The Personal Approach To Collecting Feedback

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I have a confession to make. I never, ever fill out surveys. I feel irritated when any business interrupts my day with an email seeking my feedback. The impersonal nature of the questions, the idea that I’m just a source of data to be collected, the time it takes to respond — all of these things push my buttons. It’s not that I don’t understand why businesses do it and how the information they gather is useful; I know it’s so that services can be better tailored to consumers. But I can’t help feeling that the cost of filling out a survey, no matter how short and sweet the survey might be, isn’t worth the benefits I reap.

That’s why a recent Q&A on IHRSA’s blog caught my interest. The association asked two club presidents and a chief executive officer what methods they use for eliciting feedback from members. Each of the respondents said they use email-based surveys to gather information about customers’ experiences.
I know not everyone feels the same way I do about responding to questionnaires; some people are more generous with their time and opinions. But I also know that I’m not alone. We’re all overwhelmed with emails all the time; how many of the people who receive a request to complete a survey actually go ahead and do it? How many hit the delete button and move on?

I was pleased to see that email surveys aren’t the only methods clubs are using. The respondents to IHRSA’s question also reported using suggestion boxes throughout their facilities, including “give us feedback” links on their websites, and training employees to make note of customer opinions and share those opinions with management. It’s this last method that speaks to me the most. If I’m at the gym and a smiling employee approaches me and asks how I’m doing, how my workout is going, and whether she can talk to me for a few minutes about my experiences, I’m going to be all ears. And mouth. That is, I’m going to happily talk about it. This is the personal approach to collecting feedback.  A human being genuinely interested in how I feel and having an actual exchange with me rather than half answering cookie-cutter questions — that feels worthwhile to me.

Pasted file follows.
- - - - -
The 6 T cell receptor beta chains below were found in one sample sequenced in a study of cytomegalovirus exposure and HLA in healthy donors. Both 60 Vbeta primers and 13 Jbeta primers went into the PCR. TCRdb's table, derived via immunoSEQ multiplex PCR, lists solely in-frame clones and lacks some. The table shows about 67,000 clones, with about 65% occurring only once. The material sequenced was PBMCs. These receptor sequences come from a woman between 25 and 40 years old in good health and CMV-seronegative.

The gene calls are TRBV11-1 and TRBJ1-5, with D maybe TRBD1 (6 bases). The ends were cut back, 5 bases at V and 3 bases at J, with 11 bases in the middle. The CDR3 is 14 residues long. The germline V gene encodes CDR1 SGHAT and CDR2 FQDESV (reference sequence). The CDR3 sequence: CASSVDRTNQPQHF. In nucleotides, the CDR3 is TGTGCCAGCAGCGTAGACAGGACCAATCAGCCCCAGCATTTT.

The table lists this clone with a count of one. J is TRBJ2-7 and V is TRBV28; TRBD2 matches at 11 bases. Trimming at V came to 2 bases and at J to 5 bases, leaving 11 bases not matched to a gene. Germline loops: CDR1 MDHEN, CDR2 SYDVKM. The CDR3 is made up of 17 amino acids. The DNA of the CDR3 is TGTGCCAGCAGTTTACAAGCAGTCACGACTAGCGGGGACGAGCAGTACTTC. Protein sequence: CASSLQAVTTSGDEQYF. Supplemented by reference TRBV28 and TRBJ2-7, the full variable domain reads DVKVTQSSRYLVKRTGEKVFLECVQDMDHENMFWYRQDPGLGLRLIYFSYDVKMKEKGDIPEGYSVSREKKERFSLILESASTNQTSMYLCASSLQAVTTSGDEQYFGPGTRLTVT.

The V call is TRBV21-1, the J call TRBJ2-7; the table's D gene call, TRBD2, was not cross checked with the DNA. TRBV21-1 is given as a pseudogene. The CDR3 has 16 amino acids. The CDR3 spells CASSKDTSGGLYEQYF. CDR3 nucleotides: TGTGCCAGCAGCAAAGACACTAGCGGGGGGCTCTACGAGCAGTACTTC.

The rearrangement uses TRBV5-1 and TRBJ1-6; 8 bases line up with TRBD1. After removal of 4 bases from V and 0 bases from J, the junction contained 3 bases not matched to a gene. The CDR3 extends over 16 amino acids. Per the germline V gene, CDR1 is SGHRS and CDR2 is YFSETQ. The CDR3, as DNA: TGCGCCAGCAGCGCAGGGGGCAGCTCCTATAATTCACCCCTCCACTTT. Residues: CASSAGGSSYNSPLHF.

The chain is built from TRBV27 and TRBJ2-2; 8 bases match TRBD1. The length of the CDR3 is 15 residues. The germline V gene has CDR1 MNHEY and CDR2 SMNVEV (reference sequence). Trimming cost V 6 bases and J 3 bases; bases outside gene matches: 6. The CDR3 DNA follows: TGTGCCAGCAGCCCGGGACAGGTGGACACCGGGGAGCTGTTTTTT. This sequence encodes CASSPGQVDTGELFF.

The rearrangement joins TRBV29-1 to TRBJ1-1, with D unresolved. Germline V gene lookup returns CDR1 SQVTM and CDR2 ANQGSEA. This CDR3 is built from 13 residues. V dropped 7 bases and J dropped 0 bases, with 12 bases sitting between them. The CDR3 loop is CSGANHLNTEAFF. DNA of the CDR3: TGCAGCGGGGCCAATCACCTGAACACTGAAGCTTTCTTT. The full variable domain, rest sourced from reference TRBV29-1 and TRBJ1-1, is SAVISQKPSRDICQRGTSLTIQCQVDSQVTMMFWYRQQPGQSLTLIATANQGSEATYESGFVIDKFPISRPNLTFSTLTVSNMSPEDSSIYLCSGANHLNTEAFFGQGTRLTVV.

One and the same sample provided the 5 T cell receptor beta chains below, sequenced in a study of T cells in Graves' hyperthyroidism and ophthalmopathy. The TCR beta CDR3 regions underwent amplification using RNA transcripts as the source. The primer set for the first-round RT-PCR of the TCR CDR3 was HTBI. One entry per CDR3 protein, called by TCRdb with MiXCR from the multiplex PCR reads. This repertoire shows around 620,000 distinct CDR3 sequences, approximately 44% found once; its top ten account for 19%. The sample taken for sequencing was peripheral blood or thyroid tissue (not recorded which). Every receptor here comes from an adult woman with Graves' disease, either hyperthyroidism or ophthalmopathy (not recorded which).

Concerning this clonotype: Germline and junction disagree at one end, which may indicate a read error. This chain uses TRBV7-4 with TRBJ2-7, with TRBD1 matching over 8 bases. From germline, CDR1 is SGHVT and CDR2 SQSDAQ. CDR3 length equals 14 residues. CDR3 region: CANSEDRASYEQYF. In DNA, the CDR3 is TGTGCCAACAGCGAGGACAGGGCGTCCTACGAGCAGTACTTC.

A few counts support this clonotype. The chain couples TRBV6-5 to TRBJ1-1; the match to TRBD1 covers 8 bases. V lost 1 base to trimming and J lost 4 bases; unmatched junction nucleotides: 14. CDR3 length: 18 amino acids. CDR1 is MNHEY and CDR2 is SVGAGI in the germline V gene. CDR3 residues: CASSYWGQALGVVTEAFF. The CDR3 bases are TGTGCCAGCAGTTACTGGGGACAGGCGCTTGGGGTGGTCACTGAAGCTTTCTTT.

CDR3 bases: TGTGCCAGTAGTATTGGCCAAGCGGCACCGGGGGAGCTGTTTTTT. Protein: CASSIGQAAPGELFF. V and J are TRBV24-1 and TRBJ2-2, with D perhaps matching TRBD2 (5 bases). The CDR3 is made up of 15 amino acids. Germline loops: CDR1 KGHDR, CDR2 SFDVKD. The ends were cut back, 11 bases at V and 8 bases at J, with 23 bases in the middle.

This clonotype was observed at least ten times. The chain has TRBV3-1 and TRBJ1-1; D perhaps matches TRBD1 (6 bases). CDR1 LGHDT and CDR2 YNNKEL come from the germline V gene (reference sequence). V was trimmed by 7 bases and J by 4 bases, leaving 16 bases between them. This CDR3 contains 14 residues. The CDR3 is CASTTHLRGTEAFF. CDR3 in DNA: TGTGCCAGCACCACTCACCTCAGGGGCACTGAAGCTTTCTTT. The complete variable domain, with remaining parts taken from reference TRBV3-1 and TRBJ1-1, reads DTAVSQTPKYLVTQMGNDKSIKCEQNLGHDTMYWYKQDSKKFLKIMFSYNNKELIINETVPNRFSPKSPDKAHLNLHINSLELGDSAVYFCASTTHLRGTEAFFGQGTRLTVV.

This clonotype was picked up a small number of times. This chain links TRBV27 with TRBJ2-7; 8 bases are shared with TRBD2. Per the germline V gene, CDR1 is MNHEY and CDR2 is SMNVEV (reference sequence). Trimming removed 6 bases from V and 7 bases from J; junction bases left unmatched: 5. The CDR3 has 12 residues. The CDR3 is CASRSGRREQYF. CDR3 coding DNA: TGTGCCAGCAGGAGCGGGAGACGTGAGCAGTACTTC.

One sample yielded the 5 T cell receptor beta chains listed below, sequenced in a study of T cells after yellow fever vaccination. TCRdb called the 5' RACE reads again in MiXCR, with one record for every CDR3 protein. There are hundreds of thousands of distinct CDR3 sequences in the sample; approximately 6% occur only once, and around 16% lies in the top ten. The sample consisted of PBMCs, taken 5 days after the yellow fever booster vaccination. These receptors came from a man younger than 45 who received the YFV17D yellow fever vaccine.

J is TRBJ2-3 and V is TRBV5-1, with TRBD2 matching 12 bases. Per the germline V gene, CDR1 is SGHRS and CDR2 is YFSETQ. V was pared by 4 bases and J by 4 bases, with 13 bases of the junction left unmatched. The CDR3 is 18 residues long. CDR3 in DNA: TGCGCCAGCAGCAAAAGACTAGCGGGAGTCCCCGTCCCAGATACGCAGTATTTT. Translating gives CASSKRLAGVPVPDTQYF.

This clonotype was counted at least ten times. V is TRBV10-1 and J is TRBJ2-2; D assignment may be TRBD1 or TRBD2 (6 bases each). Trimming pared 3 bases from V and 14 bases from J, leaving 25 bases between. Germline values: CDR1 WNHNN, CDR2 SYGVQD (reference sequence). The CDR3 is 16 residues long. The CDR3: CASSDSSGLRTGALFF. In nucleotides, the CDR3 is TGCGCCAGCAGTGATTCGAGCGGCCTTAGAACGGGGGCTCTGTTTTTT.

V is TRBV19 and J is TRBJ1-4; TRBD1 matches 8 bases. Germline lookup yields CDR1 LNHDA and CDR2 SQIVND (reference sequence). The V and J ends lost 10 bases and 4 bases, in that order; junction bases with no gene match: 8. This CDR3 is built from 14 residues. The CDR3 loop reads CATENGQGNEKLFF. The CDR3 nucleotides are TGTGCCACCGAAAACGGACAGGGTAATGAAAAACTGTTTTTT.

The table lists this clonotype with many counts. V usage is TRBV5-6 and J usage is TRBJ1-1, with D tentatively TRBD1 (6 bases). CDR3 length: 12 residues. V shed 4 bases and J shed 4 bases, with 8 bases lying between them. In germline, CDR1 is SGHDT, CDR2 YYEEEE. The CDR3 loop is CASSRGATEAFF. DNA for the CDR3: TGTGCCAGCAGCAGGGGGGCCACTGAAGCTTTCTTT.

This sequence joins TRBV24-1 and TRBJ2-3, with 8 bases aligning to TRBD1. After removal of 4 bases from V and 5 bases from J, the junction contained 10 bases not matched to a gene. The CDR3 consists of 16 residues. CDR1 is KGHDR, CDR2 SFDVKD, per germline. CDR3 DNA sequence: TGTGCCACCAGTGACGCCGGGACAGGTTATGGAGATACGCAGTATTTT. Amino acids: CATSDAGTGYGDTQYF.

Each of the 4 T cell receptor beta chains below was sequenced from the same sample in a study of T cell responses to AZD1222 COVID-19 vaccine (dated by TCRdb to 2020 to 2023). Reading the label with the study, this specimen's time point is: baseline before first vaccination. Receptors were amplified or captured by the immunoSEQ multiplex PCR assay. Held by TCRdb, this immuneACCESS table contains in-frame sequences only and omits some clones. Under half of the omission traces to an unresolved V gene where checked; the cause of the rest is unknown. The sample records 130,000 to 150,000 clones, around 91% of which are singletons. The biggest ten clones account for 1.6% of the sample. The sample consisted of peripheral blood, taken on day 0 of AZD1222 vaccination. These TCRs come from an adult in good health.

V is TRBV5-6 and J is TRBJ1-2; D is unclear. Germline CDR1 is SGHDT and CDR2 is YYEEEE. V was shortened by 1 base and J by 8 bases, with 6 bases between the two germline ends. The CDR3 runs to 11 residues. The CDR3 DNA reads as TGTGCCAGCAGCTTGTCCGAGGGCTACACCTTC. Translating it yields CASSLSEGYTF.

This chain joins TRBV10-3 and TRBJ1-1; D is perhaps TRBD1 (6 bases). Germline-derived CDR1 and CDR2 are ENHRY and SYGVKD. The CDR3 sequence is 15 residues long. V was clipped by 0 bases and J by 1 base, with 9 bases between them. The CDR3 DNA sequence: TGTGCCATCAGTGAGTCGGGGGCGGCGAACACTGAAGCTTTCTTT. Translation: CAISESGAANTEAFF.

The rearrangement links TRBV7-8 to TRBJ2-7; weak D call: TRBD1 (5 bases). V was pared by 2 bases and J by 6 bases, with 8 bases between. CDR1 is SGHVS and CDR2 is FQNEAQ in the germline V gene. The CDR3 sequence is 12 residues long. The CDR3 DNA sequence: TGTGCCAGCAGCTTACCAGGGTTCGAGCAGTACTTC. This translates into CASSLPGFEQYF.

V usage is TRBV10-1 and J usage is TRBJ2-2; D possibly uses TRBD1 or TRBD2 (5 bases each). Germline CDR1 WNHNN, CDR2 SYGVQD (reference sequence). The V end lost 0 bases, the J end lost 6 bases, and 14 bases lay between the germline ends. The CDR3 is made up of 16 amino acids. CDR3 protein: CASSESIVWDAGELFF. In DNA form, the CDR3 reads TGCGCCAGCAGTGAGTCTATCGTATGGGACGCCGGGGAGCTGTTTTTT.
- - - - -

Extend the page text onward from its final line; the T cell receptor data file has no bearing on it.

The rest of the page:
If your club has the resources to invest in in-person information gathering, go for it. It’s by far the best method. If not, or if more details than can be gathered that way are needed, try a mix of methods: email surveys, web-based links, old-fashioned suggestion boxes, and opportunities to interact with staff. Whatever you do, don’t just rely on email surveys alone. You’ll be missing out on the thoughts and opinions of a significant portion of your membership if you do.

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